Arsenic and its arsenical derivatives are estimated to effect greater than 200 million people worldwide. Exposure to arsenicals comes from a number of sources such as contaminated drinking water, soil or as an airborne pollutant. Various epidemiological studies have linked chronic arsenic exposure to a number of disease states including cancer of the lungs, bladder, or skin; metabolic diseases such as diabetes; cardiovascular and other vascular diseases; and skin problems such as 'black foot disease'. In addition to the epidemiological studies there has been a great deal of effort to understand the mechanisms of pathology, but to date many questions along these lines remain obfuscated. Part of the problem with understanding arsenic toxicity is the sheer number of cellular systems that arsenic alters. For instance arsenic leads to oxidative stress, compromise of protein quality control, heat-shock response, and cell-cycle alterations to name a few. Work from our lab has identified a crucial link in the effects of arsenic on cells. Chronic treatment with low levels of arsenite (one of the oxides of arsenic) leads to a compromise of autophagy, a major protein quality control pathway. This breach comes at the step of autophagosome/lysosome fusion, leading to a build-up of autophagosomes and high levels of the autophagy specificity factor, p62. Critically, p62 contains a recognition element for Keap1, which is a substrate recognition factor in the Cul3-Keap1-Rbx1 E3 ubiquitin ligase complex. This E3 complex normally maintains a low level of the oxidative stress responsive transcription factor, Nrf2. In the presence of excess p62, Keap1 is occupied, allowing for constitutive, high level expression of Nrf2 and subsequent activation of antioxidant response element regulated genes. This high-level expression confers a growth advantage on the cells and can lead to diseases such as cancer. Despite these mechanistic leaps, it remains the mechanism by which arsenite interferes with autophagy is unknown. In the present research program we propose the hypothesis that arsenicals interfere with the AAA+ protein quality control machine, p97. This provides a critical link between arsenic and autophagy as well as other protein quality control mechanisms. To probe the detailed mechanistic underpinnings of this arsenic-mediated breach we will use an array of detailed mechanistic enzymology studies, coupled with cellular biochemistry, and in vivo studies. These efforts will be greatly aided by the multi-PI team we have assembled.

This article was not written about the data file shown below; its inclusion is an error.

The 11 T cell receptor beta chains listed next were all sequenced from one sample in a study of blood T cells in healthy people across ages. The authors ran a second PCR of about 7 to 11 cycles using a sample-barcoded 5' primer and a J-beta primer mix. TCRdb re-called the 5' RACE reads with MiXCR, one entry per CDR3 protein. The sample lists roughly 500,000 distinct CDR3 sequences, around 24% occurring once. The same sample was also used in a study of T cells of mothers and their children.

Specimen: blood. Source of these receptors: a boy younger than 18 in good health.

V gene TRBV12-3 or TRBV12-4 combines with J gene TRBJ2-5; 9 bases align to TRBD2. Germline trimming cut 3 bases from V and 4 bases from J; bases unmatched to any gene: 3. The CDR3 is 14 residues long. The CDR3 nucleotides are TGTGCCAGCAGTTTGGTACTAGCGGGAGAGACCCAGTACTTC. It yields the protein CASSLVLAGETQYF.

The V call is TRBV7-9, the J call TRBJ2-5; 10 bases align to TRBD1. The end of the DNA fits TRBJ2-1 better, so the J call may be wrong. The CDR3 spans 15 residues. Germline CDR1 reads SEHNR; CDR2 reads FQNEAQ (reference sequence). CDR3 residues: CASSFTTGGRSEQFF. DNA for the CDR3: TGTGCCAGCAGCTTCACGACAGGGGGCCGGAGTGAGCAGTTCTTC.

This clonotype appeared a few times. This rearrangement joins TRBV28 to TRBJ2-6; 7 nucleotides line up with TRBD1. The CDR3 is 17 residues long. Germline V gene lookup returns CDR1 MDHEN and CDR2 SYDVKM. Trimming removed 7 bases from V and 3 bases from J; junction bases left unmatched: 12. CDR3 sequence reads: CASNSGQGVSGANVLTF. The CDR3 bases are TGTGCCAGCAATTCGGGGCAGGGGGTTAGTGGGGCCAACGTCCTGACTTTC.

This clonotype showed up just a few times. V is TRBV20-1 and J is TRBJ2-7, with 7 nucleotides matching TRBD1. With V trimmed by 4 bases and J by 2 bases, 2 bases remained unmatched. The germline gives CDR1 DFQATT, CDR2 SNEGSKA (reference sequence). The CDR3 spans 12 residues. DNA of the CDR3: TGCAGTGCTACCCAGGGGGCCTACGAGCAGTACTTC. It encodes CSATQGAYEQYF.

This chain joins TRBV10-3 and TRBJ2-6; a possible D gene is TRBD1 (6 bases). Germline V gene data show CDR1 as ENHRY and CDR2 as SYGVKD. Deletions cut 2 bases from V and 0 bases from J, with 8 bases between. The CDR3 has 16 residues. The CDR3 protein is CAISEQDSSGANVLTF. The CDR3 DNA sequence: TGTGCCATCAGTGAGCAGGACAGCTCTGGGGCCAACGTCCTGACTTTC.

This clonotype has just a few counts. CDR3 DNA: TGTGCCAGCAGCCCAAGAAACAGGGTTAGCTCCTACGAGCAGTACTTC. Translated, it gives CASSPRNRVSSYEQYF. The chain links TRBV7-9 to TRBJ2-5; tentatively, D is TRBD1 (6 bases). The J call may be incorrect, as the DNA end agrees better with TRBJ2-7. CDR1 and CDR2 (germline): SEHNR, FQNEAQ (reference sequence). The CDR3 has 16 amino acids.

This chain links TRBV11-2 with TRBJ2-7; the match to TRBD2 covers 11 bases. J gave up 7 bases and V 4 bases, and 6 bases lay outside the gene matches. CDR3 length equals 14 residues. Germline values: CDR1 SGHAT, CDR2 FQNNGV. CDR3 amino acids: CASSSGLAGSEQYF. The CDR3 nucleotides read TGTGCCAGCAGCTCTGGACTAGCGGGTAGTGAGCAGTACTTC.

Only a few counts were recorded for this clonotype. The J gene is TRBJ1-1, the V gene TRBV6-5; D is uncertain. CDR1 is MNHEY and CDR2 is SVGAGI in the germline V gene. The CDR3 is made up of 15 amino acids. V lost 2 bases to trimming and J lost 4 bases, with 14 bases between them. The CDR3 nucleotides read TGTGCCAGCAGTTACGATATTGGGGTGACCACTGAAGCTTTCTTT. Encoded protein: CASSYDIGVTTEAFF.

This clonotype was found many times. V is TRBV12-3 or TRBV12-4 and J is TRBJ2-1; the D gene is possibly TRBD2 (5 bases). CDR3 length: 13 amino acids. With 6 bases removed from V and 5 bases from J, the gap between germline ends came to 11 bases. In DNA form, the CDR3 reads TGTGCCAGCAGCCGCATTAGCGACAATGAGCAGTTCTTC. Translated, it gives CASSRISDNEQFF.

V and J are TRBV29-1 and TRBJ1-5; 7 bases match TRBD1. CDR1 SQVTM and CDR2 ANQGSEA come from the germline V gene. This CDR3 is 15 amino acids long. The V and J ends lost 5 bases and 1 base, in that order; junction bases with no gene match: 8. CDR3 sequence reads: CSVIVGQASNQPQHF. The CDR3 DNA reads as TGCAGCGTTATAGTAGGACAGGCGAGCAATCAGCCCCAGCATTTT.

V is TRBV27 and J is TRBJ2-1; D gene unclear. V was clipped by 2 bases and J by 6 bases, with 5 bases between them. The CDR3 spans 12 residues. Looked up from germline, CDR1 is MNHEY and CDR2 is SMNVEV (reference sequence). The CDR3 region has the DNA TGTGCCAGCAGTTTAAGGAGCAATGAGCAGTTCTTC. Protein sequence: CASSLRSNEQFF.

Public Health Relevance

Arsenic and its arsenical derivatives pose a major health risk to large swaths of society from drinking water contamination, soil contamination, and as an airborne pollutant. Understanding the mechanism of progression from exposure to arsenicals to the ultimate pathological states that obtain is critical to treating or reversing these illnesses. he proposed studies will investigate the interplay between arsenic, autophagy, oxidative stress, and Nrf2 activation.

Agency
National Institute of Health (NIH)
Institute
National Institute of Environmental Health Sciences (NIEHS)
Type
Research Project (R01)
Project #
5R01ES023758-05
Application #
9379459
Study Section
Special Emphasis Panel (ZRG1)
Program Officer
Reinlib, Leslie J
Project Start
2014-02-01
Project End
2018-10-31
Budget Start
2017-11-01
Budget End
2018-10-31
Support Year
5
Fiscal Year
2018
Total Cost
Indirect Cost
Name
University of Arizona
Department
Pharmacology
Type
Schools of Pharmacy
DUNS #
806345617
City
Tucson
State
AZ
Country
United States
Zip Code
85721
Dodson, Matthew; Zhang, Donna D (2017) Non-canonical activation of NRF2: New insights and its relevance to disease. Curr Pathobiol Rep 5:171-176
Tao, Shasha; Liu, Pengfei; Luo, Gang et al. (2017) p97 Negatively Regulates NRF2 by Extracting Ubiquitylated NRF2 from the KEAP1-CUL3 E3 Complex. Mol Cell Biol 37:
Tillotson, Joseph; Zerio, Christopher J; Harder, Bryan et al. (2017) Arsenic Compromises Both p97 and Proteasome Functions. Chem Res Toxicol 30:1508-1514
Lee, Taehyung C; Kang, Minjin; Kim, Chan Hyuk et al. (2016) Dual Unnatural Amino Acid Incorporation and Click-Chemistry Labeling to Enable Single-Molecule FRET Studies of p97 Folding. Chembiochem 17:981-4
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de la Vega, Montserrat Rojo; Dodson, Matthew; Gross, Christine et al. (2016) Role of Nrf2 and Autophagy in Acute Lung Injury. Curr Pharmacol Rep 2:91-101
de la Vega, Montserrat Rojo; Dodson, Matthew; Chapman, Eli et al. (2016) NRF2-targeted therapeutics: New targets and modes of NRF2 regulation. Curr Opin Toxicol 1:62-70
Tillotson, Joseph; Bashyal, Bharat P; Kang, MinJin et al. (2016) Selective inhibition of p97 by chlorinated analogues of dehydrocurvularin. Org Biomol Chem 14:5918-21
Chapman, Eli; Maksim, Nick; de la Cruz, Fabian et al. (2015) Correction: Chapman, E.; et al. Inhibitors of the AAA+ chaperone p97. Molecules 2015, 20, 3027-3049. Molecules 20:4357-8
Tao, Shasha; Tillotson, Joseph; Wijeratne, E M Kithsiri et al. (2015) Withaferin A Analogs That Target the AAA+ Chaperone p97. ACS Chem Biol 10:1916-1924

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